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Role of the Poet:

Posted on the 08 April 2016 by Polycarp55 @polycarp55
Role of the Poet: April is poetry month here in the United States.
When one mentions poetry, the response from others is a collective fear.
However, I believe the role of the poet is to reawaken the sense ordinary things, the hum drum, the things we trip over when we are on auto pilot.  Poets reconnect us to the things we have become blinded to.  Therefore, all poetry should be understood by all adults.  (Sorry kids but some poems are not understood by you yet, because you need experience to understand the feeling.)
So poetry should be so dull that everyone gets it? No! Poems should be flexible and understood at a variety of levels.  When I say all adults, I mean the poem at a concrete level should be understood by all adults.   If a professorsesque snobs writes poetry to look intelligent and fails entrance to the poem at a concrete level, they should not be writing poetry.  These snits are jerks who think that they are proven smarter when others feel dumb.  They are not cool at all.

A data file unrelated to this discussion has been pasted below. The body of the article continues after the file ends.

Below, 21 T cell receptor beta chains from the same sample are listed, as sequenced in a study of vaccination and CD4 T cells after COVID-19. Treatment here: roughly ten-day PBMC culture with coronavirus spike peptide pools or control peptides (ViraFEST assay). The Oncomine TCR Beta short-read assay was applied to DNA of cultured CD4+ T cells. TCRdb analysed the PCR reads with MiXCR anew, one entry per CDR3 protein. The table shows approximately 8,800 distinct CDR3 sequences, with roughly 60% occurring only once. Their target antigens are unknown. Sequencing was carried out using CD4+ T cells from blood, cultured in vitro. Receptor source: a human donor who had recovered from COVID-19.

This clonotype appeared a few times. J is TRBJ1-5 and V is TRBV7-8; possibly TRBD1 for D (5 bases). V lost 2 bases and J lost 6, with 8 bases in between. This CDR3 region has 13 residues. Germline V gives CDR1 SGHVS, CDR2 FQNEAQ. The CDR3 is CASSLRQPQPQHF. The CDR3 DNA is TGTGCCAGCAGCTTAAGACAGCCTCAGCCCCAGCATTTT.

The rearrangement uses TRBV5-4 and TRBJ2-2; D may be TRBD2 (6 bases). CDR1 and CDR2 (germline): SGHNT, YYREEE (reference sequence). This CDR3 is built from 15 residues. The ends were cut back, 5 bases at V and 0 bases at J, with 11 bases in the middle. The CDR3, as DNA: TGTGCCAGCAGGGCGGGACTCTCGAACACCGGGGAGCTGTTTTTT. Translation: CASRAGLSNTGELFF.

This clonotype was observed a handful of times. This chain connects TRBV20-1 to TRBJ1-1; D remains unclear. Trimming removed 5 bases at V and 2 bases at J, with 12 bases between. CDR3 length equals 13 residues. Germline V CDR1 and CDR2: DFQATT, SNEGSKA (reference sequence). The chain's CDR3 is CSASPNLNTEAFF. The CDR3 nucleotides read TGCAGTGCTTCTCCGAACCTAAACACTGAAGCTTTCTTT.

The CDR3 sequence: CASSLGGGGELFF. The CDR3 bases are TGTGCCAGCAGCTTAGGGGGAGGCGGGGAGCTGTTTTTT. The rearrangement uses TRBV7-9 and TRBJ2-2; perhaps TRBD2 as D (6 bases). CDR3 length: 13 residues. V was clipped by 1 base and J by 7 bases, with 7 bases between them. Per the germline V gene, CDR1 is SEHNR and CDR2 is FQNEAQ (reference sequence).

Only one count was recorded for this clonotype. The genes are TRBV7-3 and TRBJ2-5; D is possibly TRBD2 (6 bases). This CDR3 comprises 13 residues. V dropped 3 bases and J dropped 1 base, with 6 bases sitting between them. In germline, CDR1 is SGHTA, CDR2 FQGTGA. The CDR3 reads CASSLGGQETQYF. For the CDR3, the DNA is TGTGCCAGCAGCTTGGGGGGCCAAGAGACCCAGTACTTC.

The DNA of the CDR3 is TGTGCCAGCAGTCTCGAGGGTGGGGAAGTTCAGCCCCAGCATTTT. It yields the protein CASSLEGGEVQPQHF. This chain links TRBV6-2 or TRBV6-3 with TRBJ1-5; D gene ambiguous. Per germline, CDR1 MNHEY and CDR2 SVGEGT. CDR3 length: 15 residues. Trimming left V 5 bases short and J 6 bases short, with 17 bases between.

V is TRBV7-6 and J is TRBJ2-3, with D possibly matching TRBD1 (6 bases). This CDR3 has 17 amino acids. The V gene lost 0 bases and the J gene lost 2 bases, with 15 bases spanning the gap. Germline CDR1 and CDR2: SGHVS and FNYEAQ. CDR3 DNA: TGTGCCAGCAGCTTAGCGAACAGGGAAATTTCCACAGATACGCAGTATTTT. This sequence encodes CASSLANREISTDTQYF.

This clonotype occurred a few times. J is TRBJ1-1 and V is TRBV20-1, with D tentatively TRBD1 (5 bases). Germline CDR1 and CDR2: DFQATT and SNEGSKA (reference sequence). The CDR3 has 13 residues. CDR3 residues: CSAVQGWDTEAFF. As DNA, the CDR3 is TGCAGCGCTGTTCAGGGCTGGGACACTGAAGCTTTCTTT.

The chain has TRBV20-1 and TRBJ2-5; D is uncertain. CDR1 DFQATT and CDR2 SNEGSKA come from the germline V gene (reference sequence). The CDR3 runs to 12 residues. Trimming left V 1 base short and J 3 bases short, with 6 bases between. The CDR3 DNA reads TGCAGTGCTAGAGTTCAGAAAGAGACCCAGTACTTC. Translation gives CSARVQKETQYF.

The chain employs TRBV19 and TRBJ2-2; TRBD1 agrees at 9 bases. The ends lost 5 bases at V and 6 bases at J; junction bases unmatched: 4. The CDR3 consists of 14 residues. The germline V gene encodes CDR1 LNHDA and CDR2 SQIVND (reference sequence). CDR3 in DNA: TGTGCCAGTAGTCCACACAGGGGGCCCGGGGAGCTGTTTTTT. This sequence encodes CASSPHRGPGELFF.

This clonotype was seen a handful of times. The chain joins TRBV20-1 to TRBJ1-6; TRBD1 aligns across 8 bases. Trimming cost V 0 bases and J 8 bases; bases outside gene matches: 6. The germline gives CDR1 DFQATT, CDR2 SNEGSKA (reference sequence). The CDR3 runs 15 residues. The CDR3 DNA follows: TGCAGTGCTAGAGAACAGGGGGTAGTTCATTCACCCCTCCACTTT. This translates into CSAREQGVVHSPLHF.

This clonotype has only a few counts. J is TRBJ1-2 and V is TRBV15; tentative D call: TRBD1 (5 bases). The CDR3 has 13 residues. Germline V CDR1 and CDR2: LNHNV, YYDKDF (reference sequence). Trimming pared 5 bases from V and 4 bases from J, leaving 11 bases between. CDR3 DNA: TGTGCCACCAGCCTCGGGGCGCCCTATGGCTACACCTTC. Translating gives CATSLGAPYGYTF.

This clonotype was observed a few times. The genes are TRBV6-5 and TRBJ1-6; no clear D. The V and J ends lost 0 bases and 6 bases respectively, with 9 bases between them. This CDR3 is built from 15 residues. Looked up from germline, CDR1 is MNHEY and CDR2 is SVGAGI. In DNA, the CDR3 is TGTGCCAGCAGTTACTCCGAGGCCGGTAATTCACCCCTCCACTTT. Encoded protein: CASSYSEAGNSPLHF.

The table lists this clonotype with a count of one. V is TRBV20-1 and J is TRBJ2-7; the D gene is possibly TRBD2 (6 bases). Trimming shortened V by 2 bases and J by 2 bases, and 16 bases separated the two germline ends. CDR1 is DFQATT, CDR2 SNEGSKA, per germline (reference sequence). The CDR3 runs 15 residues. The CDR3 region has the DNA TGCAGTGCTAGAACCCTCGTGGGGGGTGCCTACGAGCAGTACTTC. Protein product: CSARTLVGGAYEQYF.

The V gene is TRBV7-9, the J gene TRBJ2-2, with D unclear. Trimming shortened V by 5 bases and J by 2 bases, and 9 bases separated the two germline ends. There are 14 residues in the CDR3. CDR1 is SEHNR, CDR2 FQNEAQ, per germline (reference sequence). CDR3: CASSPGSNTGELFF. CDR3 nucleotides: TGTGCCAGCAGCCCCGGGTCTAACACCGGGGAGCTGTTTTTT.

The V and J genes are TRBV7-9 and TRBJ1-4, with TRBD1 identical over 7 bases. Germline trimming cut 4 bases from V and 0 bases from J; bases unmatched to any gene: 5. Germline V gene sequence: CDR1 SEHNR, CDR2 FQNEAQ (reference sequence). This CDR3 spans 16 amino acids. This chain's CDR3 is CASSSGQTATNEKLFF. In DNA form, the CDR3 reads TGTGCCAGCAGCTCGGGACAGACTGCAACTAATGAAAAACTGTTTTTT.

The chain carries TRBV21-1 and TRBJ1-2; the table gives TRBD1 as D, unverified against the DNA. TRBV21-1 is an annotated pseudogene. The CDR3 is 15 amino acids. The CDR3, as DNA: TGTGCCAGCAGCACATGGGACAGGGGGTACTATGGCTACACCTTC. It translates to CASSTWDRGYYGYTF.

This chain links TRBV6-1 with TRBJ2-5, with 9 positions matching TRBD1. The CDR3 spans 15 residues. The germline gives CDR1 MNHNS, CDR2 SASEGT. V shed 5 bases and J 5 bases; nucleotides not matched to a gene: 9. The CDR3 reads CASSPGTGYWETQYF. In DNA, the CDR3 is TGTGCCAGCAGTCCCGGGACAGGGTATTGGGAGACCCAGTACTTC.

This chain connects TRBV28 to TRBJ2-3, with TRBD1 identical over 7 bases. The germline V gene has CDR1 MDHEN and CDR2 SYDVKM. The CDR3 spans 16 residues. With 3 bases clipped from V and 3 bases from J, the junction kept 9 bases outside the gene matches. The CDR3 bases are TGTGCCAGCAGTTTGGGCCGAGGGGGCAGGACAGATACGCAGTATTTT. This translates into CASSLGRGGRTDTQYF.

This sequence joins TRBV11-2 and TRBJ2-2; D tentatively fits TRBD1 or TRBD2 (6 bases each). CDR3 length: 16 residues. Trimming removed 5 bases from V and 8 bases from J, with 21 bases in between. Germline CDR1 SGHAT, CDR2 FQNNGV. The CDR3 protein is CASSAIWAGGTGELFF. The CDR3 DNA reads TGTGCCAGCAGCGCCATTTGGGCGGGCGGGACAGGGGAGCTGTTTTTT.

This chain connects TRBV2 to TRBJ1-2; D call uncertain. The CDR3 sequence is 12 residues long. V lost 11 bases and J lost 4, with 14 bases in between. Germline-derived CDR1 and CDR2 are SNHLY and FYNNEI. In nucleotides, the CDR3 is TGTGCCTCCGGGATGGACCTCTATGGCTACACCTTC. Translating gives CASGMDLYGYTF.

An example of a great poem is  William Carlos Williams the Red Wheel Barrow:
so much depends

a red wheel

glazed with rain

beside the white

This poem could be just a simple portrait of a farmhouse with chickens and tools.  Most adults know what a red wheel barrow is, have seen morning dew, and have experienced white chickens,  But the fun part is trying to figure out why white chickens, and why red wheel barrow.    And it does not matter which level of meaning you gleam from the poem, if it creates a picture, or emotes a feeling than the poet has succeeded.  
By the way:
 William Carlos Williams was a doctor by trade and wrote his poems in between seeing patients.  He also felt that poetry was to be experienced by all and that concrete things, not ideas were the way to awaken the spirit. 
 For an analytical look at Wm. Carlos Williams the Red Wheel Barrow  : (click the link)

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